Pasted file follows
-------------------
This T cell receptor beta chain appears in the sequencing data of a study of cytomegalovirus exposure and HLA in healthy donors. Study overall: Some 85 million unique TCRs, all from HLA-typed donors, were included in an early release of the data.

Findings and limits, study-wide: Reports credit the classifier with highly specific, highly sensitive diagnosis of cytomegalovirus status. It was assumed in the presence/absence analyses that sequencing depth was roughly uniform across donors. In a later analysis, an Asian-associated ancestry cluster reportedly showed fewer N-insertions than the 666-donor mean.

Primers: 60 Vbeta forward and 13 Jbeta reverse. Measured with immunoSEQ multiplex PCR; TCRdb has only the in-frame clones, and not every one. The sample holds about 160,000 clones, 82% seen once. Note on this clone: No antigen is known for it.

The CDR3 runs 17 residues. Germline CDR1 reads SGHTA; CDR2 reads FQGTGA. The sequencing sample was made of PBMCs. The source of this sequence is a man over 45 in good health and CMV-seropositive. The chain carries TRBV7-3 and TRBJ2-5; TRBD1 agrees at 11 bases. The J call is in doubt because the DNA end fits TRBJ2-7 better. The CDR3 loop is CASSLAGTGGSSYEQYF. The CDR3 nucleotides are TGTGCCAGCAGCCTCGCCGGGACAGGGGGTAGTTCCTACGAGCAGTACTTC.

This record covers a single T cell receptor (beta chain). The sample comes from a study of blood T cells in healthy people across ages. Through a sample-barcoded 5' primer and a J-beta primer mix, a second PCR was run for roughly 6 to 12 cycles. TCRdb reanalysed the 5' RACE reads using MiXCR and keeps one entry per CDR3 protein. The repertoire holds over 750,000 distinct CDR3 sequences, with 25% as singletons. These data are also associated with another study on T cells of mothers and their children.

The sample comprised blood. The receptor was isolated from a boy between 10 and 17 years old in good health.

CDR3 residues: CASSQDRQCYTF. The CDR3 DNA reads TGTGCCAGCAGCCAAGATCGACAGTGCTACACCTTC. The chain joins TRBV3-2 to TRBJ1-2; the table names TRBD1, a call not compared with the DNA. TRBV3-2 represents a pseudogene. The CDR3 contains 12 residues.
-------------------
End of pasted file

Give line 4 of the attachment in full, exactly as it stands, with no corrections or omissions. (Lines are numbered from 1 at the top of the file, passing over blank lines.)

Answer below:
The CDR3 runs 17 residues. Germline CDR1 reads SGHTA; CDR2 reads FQGTGA. The sequencing sample was made of PBMCs. The source of this sequence is a man over 45 in good health and CMV-seropositive. The chain carries TRBV7-3 and TRBJ2-5; TRBD1 agrees at 11 bases. The J call is in doubt because the DNA end fits TRBJ2-7 better. The CDR3 loop is CASSLAGTGGSSYEQYF. The CDR3 nucleotides are TGTGCCAGCAGCCTCGCCGGGACAGGGGGTAGTTCCTACGAGCAGTACTTC.